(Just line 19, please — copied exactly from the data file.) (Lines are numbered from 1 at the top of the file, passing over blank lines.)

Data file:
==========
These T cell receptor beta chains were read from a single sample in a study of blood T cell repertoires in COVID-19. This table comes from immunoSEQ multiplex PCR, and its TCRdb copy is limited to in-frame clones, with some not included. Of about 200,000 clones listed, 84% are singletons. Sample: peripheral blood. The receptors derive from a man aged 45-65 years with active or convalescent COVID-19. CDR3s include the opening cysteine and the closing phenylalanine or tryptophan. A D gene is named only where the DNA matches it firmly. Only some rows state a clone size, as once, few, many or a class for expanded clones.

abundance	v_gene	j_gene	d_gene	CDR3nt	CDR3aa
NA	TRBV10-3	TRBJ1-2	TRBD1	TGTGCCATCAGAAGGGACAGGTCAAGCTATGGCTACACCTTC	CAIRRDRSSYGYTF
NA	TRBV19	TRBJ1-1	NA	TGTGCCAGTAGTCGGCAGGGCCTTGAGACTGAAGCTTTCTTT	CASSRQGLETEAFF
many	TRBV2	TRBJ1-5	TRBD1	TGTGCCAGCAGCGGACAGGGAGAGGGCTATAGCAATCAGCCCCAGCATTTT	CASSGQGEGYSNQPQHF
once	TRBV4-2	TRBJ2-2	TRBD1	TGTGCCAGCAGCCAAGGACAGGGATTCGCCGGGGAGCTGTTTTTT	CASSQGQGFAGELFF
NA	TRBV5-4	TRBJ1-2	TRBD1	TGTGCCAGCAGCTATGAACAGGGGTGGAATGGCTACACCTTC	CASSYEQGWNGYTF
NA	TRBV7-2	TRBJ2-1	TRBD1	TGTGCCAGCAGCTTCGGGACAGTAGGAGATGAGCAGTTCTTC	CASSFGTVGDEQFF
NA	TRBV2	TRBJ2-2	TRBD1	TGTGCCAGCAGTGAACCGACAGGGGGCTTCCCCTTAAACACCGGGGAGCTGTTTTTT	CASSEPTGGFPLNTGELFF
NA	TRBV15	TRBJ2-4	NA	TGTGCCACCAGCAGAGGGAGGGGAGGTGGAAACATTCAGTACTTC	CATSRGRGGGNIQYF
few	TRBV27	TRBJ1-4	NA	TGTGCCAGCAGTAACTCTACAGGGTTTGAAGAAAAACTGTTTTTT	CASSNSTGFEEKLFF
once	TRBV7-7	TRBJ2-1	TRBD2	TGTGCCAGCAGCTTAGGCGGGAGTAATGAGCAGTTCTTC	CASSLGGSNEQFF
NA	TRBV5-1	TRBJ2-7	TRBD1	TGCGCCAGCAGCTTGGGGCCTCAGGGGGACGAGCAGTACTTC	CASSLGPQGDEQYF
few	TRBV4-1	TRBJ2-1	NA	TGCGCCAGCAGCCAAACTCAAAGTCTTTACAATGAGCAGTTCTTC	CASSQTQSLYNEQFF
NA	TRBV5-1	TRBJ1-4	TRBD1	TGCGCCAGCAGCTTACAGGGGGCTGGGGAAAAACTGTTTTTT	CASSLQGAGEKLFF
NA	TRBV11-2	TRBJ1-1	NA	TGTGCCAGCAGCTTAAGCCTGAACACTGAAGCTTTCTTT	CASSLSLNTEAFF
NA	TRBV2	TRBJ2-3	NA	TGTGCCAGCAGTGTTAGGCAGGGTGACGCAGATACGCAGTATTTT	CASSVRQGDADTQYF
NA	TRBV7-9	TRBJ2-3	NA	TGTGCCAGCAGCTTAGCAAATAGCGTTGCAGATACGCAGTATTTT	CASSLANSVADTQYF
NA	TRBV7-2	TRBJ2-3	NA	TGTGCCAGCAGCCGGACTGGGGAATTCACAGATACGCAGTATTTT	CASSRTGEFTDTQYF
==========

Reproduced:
NA	TRBV7-2	TRBJ2-3	NA	TGTGCCAGCAGCCGGACTGGGGAATTCACAGATACGCAGTATTTT	CASSRTGEFTDTQYF